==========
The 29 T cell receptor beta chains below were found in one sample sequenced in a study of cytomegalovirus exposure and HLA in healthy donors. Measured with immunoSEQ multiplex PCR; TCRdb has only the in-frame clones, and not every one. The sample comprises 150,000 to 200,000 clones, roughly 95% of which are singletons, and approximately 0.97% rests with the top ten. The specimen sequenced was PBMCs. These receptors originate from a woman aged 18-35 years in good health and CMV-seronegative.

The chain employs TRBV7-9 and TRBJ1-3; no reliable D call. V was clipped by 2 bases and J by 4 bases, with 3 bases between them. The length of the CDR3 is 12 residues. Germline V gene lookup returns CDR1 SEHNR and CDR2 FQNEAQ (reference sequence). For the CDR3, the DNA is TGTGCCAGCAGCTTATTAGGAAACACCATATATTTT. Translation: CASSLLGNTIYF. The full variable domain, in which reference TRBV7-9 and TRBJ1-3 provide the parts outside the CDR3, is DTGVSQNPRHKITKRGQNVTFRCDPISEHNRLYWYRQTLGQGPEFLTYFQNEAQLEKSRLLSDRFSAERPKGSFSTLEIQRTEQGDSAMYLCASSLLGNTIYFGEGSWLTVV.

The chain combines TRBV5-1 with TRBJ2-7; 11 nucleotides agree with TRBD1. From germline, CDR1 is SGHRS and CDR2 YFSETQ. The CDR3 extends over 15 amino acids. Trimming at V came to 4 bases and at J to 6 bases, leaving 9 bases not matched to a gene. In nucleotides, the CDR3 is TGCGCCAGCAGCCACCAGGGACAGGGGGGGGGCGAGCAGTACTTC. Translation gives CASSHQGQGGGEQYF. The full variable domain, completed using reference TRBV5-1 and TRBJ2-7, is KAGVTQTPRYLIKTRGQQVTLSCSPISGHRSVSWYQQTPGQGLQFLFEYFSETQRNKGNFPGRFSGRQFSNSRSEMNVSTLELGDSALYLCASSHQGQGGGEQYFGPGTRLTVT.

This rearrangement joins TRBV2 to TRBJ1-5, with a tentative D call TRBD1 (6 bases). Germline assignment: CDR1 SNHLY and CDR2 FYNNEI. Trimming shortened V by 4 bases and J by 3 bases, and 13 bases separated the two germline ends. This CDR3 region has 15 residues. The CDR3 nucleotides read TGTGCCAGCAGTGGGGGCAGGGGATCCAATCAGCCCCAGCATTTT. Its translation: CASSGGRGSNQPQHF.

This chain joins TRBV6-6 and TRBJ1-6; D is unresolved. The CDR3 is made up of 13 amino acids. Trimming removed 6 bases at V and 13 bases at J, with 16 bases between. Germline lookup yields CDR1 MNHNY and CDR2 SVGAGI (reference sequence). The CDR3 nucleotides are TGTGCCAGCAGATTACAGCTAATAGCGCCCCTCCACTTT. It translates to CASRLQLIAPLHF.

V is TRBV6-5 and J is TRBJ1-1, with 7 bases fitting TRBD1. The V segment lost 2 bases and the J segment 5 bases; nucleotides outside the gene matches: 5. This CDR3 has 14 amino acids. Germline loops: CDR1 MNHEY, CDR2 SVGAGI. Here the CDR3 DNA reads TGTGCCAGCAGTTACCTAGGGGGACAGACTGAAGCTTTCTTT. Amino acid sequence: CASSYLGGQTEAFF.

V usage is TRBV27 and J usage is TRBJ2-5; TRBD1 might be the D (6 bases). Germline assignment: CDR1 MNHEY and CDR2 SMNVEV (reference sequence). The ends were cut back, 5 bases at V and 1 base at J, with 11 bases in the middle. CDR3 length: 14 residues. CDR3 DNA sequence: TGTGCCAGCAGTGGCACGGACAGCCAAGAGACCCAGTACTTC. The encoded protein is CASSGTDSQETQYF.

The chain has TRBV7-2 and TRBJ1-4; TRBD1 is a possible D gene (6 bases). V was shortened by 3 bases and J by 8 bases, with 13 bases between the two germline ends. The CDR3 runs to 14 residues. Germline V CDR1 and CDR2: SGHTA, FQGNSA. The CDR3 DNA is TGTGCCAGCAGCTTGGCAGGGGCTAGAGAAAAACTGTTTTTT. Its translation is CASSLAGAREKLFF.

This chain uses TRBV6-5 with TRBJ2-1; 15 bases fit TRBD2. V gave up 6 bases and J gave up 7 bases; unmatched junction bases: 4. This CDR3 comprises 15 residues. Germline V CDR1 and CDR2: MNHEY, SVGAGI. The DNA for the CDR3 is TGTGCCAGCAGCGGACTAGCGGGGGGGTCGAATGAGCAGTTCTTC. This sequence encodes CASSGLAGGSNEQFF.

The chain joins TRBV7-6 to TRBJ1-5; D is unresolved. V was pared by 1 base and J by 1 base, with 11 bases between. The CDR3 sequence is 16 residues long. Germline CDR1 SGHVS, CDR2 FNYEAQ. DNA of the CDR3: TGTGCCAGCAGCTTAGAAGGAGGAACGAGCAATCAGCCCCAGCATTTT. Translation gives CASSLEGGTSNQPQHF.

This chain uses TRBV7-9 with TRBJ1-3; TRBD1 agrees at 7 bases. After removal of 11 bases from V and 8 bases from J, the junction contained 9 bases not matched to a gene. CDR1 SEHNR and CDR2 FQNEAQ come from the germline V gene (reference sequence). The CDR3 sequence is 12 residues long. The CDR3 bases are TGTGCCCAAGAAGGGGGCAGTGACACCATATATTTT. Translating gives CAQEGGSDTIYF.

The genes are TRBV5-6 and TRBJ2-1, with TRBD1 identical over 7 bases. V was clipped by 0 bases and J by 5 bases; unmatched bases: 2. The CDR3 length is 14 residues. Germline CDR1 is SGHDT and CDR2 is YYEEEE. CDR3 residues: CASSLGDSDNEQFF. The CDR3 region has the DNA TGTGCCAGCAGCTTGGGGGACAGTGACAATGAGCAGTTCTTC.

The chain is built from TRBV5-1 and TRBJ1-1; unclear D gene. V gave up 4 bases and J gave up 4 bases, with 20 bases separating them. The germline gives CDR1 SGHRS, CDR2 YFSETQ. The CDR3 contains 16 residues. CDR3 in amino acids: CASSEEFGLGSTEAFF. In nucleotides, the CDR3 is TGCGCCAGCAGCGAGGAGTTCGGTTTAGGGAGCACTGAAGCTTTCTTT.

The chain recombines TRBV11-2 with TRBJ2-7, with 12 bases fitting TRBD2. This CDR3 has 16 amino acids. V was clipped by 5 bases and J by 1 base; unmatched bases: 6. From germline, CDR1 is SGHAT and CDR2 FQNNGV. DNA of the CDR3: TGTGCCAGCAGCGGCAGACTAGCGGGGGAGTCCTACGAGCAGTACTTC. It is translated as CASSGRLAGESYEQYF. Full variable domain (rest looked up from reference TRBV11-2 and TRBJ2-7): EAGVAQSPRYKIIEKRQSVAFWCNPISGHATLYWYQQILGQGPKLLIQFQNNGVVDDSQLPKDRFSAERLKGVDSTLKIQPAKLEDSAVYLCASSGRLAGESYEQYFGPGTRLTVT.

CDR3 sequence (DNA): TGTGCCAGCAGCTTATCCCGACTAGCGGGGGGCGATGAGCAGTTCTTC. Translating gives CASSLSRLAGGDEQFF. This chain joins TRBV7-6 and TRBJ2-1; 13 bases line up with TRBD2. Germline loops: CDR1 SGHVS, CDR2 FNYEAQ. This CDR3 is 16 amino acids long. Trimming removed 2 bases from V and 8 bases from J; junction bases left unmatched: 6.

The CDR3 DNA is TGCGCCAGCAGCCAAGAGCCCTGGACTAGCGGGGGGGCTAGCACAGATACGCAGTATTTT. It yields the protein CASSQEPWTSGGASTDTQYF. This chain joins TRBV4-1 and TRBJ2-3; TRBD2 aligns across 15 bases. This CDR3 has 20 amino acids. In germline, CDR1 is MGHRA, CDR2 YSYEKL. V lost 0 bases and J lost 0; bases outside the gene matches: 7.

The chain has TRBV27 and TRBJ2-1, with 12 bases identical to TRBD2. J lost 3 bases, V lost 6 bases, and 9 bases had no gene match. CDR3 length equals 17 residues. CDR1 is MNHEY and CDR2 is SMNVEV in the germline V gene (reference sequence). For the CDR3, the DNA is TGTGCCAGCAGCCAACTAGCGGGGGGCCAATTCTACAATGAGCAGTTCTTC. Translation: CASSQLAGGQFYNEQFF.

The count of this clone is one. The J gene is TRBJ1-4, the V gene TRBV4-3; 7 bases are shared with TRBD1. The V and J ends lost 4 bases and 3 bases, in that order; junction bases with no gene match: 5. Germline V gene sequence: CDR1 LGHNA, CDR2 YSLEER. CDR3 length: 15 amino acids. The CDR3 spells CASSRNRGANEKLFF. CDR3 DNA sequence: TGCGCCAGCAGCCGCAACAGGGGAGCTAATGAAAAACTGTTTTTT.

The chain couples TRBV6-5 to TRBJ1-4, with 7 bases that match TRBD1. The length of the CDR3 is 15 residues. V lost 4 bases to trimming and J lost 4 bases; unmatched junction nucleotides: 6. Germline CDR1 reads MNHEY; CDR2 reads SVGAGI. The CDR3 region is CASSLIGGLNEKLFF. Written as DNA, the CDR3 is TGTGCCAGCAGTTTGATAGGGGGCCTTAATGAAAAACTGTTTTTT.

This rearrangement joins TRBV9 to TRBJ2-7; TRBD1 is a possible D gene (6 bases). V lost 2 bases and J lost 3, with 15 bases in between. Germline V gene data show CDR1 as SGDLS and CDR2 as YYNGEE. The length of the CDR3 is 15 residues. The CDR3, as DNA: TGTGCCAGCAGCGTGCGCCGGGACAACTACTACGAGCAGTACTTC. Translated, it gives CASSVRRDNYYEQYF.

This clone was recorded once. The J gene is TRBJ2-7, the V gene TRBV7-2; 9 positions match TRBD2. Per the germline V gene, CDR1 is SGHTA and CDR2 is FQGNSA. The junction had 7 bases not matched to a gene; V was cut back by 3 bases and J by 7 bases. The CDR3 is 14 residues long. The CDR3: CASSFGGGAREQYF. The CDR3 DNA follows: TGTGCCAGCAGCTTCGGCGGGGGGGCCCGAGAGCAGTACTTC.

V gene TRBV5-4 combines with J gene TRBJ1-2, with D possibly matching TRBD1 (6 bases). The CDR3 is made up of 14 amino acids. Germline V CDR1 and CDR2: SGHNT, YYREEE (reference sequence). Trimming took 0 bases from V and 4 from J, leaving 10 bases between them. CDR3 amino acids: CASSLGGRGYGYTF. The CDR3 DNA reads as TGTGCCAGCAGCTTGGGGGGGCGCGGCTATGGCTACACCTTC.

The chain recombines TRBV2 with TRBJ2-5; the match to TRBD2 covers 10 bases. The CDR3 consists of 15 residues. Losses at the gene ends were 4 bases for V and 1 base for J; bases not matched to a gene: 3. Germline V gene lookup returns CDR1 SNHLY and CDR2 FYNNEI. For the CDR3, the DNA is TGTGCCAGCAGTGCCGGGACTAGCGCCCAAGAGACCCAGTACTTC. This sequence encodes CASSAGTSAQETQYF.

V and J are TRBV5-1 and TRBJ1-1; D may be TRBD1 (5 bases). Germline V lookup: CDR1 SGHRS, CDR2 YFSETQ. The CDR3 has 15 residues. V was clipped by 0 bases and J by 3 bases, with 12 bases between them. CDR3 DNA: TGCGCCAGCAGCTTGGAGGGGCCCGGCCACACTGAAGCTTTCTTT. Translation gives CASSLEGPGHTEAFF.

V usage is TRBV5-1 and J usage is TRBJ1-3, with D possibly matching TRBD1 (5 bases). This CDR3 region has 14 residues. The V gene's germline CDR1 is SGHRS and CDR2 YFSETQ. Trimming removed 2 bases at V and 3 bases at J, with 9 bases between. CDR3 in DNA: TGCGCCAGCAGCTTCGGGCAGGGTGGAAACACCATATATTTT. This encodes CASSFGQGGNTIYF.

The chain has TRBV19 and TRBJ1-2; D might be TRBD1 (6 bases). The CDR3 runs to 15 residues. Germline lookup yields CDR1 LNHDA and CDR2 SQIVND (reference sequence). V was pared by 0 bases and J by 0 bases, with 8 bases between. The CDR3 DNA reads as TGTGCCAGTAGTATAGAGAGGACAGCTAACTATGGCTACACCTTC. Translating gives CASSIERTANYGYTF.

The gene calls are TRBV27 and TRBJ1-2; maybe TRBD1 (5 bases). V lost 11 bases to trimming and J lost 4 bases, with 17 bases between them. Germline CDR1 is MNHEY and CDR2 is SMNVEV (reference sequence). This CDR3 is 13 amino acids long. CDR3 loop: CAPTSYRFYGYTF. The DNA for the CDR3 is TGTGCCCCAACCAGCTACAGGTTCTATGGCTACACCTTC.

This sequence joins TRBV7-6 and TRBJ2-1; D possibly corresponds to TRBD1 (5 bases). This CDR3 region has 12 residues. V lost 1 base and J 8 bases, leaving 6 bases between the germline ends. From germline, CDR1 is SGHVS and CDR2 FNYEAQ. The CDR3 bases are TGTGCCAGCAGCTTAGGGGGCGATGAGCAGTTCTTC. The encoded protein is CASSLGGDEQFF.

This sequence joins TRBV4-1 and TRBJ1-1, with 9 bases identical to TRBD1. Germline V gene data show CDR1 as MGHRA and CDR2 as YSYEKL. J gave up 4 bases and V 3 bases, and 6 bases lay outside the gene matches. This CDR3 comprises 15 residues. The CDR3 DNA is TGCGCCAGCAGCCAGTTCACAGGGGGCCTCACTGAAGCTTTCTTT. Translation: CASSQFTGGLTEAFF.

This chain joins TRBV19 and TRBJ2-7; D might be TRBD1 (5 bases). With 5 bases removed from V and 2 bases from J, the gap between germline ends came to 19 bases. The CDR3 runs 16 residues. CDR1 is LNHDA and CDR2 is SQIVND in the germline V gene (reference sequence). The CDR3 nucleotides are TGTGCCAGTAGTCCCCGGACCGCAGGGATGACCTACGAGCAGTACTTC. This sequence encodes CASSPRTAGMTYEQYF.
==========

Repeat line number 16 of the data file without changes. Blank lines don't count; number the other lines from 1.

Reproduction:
The CDR3 DNA is TGCGCCAGCAGCCAAGAGCCCTGGACTAGCGGGGGGGCTAGCACAGATACGCAGTATTTT. It yields the protein CASSQEPWTSGGASTDTQYF. This chain joins TRBV4-1 and TRBJ2-3; TRBD2 aligns across 15 bases. This CDR3 has 20 amino acids. In germline, CDR1 is MGHRA, CDR2 YSYEKL. V lost 0 bases and J lost 0; bases outside the gene matches: 7.